Coqui numbers dwindle on Oahu
Is it true that we have coqui frogs on Oahu in several areas? It is suspected the military brought them from the Big Island when they moved their vehicles here.
Answer: It looks/sounds like the noisy coqui frogs that continue to drive parts of the Big Island crazy have, for the observable part, been dealt with on Oahu.
And you're mistaken if you believe the military is responsible for the spread of the non-native amphibian to Oahu, Maui and Kauai.
On Oahu the only naturalized area harboring the frogs was an 11-acre parcel in Wahiawa that bordered private, state and federal lands, said Domingo Cravalho, the state Department of Agriculture's Plant Quarantine Branch inspection and compliance section chief.
Thanks to an extensive control program implemented for the past three years, including "habitat alteration" and a systematic spraying of citric acid, "We have not heard any frogs in that area for the past several months -- almost for a year," he said.
Two plant nurseries that were infested in the Waimanalo area also underwent the same type of extensive spraying with citric acid, "and they haven't had any frogs heard calling for several months."
While Cravalho is not yet ready to say the coqui has been eradicated on Oahu, he says everyone is "very optimistic that we've gotten the job done. ... I believe we are at the end ... seeing the fruits of our labors, so to speak."
According to the state Department of Agriculture, coqui frogs, which are native to Puerto Rico but also found in the southeastern United States, are believed to have traveled to the islands via potted plant material from the mainland or Puerto Rico.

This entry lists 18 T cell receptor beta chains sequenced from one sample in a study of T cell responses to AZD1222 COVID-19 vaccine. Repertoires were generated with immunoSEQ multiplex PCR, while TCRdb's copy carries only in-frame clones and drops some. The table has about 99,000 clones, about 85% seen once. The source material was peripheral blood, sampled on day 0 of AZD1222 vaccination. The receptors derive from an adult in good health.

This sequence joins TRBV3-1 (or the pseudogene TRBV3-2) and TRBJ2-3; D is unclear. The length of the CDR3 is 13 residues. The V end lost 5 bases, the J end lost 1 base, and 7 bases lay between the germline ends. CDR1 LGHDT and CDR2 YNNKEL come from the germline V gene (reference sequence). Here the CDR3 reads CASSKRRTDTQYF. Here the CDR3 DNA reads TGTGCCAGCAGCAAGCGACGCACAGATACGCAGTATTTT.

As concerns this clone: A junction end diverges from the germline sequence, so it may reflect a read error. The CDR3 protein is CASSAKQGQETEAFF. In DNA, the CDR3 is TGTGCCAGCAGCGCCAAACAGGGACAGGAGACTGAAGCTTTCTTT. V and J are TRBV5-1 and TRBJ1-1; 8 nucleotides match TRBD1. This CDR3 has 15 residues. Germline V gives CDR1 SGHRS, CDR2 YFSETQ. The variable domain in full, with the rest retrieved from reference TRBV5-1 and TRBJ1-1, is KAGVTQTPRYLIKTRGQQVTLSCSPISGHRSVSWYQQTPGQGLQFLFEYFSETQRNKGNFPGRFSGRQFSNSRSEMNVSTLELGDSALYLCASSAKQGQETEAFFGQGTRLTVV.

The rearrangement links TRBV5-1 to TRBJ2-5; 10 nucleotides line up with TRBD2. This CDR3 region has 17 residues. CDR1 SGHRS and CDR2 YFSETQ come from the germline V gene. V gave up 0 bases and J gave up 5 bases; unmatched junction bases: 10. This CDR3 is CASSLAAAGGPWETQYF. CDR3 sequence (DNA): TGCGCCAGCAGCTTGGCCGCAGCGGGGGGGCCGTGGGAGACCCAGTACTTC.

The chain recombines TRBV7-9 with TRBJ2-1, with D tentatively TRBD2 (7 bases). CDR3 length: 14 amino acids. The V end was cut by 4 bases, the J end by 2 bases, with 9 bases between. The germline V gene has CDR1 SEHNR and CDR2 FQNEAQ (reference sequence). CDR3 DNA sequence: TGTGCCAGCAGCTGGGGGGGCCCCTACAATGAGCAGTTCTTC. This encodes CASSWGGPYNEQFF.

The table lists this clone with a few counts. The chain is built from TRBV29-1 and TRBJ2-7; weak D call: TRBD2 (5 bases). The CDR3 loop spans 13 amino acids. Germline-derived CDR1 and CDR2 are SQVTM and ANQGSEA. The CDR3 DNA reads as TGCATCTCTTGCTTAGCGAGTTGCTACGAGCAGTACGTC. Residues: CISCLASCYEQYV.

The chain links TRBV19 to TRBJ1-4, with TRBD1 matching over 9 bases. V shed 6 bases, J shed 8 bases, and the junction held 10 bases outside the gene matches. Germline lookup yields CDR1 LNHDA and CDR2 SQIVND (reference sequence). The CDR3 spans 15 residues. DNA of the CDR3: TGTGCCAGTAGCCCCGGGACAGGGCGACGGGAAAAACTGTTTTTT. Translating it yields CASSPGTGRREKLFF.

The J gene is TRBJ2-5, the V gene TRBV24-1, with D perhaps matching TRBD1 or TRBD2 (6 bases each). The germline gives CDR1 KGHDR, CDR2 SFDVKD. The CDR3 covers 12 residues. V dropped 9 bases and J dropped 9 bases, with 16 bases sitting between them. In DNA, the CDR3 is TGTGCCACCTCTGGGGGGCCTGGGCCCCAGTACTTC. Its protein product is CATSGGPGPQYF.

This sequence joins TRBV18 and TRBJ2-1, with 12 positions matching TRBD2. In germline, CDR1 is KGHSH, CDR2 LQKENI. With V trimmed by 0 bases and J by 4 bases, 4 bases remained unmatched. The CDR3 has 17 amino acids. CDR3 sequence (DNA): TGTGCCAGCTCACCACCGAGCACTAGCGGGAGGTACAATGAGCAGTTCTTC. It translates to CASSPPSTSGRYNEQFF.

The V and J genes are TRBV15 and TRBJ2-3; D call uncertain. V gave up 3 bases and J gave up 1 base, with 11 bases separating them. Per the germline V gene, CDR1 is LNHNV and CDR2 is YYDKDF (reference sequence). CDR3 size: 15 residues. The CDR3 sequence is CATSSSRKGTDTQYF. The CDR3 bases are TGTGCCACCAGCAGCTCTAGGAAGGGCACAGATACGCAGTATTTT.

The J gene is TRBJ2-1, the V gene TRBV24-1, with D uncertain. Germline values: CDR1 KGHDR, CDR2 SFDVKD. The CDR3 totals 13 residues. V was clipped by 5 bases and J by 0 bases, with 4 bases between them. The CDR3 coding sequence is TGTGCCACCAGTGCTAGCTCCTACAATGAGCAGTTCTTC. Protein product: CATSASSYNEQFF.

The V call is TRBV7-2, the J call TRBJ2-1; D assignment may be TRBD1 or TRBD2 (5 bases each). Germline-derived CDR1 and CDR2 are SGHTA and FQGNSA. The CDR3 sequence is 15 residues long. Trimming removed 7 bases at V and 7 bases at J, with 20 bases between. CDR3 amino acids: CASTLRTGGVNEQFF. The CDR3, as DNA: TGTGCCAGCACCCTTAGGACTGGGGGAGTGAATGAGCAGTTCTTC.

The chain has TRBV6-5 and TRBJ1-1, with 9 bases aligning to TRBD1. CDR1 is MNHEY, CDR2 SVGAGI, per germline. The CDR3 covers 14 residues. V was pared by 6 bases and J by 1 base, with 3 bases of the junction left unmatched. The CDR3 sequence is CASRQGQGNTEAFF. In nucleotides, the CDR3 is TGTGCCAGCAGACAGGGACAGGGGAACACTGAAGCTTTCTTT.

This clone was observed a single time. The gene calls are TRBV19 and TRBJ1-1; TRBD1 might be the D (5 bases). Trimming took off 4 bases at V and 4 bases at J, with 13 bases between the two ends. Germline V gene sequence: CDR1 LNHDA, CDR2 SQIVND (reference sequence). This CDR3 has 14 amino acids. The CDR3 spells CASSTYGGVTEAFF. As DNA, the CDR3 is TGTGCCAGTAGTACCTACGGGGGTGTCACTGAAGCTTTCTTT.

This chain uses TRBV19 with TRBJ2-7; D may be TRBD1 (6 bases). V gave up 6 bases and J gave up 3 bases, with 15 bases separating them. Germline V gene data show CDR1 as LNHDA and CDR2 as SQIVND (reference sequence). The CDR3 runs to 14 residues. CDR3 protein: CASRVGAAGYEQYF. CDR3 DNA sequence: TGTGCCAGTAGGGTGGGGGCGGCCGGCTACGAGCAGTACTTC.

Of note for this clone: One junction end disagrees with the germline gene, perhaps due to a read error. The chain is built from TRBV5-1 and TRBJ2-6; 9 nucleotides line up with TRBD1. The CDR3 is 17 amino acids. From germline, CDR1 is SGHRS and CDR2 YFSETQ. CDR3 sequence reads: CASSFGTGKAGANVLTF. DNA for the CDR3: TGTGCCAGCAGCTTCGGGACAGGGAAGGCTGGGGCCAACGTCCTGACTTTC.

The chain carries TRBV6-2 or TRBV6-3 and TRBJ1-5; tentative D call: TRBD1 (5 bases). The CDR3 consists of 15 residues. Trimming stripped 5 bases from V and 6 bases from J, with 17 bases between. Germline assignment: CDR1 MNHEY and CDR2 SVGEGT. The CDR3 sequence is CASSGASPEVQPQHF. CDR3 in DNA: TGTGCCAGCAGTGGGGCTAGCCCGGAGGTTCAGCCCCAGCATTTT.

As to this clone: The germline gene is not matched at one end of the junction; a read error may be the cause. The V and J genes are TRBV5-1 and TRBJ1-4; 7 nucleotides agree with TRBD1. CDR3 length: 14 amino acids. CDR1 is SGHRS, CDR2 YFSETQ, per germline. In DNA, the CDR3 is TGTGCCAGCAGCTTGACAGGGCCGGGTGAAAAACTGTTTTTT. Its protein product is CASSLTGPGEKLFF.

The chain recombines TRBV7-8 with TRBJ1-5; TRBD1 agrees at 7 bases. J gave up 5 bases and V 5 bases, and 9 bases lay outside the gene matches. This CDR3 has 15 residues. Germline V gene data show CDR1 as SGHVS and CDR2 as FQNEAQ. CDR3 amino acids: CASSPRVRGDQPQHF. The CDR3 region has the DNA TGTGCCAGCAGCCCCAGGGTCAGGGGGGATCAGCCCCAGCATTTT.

It is suspected that the frogs also "hitchhiked" their way from the Big Island to other islands in household potted plants, then moved into naturalized areas, Cravalho said.
He credited the efforts of state, federal and county agencies, working cooperatively through the Coqui Working Group, as well as the private sector, for successfully attacking the problem on Oahu.
However, coquis are still a major problem on the Big Island, with the frogs establishing themselves in the island's varied topographical areas -- near streams, in ravines, in thick heavy brush, etc.
"I'm not saying that the jury is not out in eradicating the frogs on the Big Island, but at this juncture, with available tools that we have, it's more of control, keeping it contained and keeping it from spreading," Cravalho said.
The state also is working with University of Hawaii-Hilo researchers in developing a mobile thermal treatment unit for nursery growers to use before shipping their plants to other islands, Cravalho said.
Nurseries that are infested with coquis now treat their plants with citric acid, which has proved effective in getting rid of the frog. "But citric acid is only as good as it is applied, so it's not foolproof," Cravalho said.
The thermal treatment exposes the frogs to 113-degree Fahrenheit temperatures for five minutes, which "will kill all stages of the frog, including eggs," he said.
"We're looking at also developing and constructing a permanent unit that can be used as a pretreatment for plants leaving Hilo," he said.
Cravalho said there is also a treatment center that is being developed on Oahu. Blueprints of that center will be shared with nursery growers on the Big Island, who will be encouraged to develop their own systems to reduce the risk of spread throughout the wild.
Coqui frogs also are found on Maui and Kauai, with the plan of attack to eradicate smaller populations and at least contain them to certain areas and prevent their expansion.
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